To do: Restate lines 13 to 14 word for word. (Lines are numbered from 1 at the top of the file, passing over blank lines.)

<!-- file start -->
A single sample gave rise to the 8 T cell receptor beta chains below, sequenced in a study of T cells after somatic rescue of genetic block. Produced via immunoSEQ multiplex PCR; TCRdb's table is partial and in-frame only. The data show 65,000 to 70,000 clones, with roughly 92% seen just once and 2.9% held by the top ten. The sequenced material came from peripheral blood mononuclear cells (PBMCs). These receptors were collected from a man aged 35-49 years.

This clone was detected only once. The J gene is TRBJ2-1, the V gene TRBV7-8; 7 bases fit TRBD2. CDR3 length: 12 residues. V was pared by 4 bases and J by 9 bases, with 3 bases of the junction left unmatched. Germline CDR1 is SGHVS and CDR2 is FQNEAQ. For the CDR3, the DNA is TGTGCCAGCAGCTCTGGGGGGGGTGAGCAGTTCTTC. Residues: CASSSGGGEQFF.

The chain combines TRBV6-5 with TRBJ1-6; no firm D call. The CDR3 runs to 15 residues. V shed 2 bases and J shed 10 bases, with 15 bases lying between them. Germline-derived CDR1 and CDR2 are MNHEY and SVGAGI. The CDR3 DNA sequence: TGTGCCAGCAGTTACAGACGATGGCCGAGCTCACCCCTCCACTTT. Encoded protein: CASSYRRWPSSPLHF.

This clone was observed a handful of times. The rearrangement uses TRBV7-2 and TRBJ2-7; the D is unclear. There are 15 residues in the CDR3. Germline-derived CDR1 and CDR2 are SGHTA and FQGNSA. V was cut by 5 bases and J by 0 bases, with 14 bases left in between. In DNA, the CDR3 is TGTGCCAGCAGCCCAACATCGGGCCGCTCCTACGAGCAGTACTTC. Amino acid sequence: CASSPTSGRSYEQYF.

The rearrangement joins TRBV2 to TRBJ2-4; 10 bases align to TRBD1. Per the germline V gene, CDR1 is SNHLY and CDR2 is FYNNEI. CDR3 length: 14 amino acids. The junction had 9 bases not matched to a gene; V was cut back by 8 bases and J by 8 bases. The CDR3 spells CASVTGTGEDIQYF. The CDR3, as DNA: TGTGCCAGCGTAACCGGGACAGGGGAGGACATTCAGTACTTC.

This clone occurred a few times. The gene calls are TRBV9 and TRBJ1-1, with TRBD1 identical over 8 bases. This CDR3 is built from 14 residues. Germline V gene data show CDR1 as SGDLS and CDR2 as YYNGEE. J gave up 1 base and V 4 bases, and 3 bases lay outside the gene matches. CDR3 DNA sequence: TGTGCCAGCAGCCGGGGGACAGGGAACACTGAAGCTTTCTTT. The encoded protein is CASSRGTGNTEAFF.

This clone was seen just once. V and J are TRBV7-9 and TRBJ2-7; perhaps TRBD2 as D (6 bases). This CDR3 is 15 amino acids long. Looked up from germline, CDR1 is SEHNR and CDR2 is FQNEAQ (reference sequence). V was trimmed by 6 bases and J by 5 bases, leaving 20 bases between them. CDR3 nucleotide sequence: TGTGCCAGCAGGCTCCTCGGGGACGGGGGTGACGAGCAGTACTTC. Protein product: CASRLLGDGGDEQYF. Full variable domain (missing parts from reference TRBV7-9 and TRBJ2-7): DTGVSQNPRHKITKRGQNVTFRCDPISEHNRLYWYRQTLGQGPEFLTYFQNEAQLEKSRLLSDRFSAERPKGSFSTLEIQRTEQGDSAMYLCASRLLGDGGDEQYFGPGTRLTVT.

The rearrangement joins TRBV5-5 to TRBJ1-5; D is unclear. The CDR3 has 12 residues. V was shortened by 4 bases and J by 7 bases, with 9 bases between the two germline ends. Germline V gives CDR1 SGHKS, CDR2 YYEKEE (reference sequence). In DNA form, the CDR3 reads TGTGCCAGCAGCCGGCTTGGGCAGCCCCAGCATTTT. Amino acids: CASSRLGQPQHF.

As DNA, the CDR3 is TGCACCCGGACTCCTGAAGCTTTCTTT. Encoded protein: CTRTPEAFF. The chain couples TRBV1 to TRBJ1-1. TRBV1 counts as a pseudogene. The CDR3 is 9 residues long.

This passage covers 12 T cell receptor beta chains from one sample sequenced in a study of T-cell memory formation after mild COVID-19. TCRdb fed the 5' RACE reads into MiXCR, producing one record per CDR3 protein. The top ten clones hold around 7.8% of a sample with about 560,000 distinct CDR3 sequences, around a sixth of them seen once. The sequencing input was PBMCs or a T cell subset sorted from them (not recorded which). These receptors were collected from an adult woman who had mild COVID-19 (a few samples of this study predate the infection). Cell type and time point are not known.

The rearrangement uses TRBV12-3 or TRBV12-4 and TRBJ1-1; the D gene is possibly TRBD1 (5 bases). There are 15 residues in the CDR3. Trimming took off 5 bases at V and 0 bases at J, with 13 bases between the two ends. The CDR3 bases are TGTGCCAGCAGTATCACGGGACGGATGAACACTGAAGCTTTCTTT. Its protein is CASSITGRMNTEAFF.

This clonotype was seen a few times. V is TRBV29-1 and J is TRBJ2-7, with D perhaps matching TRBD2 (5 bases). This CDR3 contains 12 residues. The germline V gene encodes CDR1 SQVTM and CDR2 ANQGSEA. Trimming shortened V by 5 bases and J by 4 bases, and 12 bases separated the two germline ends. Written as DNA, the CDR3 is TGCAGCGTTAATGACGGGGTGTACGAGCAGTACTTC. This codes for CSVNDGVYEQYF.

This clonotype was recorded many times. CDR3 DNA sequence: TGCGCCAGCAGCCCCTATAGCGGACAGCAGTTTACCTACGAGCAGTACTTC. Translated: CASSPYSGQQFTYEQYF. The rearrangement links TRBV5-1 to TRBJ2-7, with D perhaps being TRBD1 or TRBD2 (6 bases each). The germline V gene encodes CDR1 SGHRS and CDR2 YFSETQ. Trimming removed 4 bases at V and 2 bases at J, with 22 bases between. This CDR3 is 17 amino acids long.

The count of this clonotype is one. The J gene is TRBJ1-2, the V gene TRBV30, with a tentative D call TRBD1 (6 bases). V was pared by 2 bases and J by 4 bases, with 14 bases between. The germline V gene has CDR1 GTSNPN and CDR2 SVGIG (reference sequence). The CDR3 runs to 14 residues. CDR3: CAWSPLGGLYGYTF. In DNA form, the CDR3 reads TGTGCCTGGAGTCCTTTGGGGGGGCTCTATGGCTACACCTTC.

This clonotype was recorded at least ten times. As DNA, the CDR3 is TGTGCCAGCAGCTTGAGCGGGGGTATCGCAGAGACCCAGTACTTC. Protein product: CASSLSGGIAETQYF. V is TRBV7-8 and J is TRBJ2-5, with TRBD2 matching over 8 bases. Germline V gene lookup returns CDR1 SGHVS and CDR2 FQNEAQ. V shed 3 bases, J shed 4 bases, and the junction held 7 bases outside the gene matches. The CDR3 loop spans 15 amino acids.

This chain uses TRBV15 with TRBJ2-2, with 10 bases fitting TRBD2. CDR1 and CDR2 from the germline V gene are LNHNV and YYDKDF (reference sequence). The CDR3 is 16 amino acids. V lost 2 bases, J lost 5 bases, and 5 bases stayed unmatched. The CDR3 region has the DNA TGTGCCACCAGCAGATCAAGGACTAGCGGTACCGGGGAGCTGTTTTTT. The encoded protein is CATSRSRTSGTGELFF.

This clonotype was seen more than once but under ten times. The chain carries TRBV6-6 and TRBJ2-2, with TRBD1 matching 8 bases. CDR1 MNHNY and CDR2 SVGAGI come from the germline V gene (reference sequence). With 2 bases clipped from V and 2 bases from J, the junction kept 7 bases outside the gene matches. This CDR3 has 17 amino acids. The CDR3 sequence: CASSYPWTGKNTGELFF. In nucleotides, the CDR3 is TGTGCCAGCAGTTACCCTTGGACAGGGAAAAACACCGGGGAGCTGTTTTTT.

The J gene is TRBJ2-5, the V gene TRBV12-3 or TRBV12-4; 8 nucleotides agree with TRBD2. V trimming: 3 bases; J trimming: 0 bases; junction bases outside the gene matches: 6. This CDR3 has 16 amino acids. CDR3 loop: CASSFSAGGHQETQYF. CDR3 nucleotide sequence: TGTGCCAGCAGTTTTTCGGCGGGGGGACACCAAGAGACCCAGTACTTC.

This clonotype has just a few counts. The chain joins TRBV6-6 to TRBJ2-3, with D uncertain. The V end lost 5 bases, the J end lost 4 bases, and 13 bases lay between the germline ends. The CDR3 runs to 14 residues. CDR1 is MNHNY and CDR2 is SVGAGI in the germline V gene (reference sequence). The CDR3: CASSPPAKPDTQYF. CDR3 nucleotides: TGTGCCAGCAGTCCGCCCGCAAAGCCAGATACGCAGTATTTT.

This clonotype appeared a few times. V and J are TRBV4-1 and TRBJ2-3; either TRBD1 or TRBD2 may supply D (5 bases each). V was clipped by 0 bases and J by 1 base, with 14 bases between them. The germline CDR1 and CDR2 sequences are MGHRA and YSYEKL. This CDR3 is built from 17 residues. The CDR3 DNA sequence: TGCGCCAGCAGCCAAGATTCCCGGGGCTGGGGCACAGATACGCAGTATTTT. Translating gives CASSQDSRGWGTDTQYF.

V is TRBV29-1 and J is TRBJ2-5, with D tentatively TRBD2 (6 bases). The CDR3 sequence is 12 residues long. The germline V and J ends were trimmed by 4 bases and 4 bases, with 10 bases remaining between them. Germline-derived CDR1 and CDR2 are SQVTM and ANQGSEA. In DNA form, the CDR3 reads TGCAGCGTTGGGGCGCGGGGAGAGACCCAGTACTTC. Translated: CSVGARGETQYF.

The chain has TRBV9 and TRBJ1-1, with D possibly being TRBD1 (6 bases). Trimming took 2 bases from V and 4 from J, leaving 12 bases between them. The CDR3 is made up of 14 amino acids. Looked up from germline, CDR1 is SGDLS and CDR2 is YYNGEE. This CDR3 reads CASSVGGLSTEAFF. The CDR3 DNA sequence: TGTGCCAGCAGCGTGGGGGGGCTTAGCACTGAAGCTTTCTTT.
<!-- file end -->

This clonotype was recorded many times. CDR3 DNA sequence: TGCGCCAGCAGCCCCTATAGCGGACAGCAGTTTACCTACGAGCAGTACTTC. Translated: CASSPYSGQQFTYEQYF. The rearrangement links TRBV5-1 to TRBJ2-7, with D perhaps being TRBD1 or TRBD2 (6 bases each). The germline V gene encodes CDR1 SGHRS and CDR2 YFSETQ. Trimming removed 4 bases at V and 2 bases at J, with 22 bases between. This CDR3 is 17 amino acids long.

The count of this clonotype is one. The J gene is TRBJ1-2, the V gene TRBV30, with a tentative D call TRBD1 (6 bases). V was pared by 2 bases and J by 4 bases, with 14 bases between. The germline V gene has CDR1 GTSNPN and CDR2 SVGIG (reference sequence). The CDR3 runs to 14 residues. CDR3: CAWSPLGGLYGYTF. In DNA form, the CDR3 reads TGTGCCTGGAGTCCTTTGGGGGGGCTCTATGGCTACACCTTC.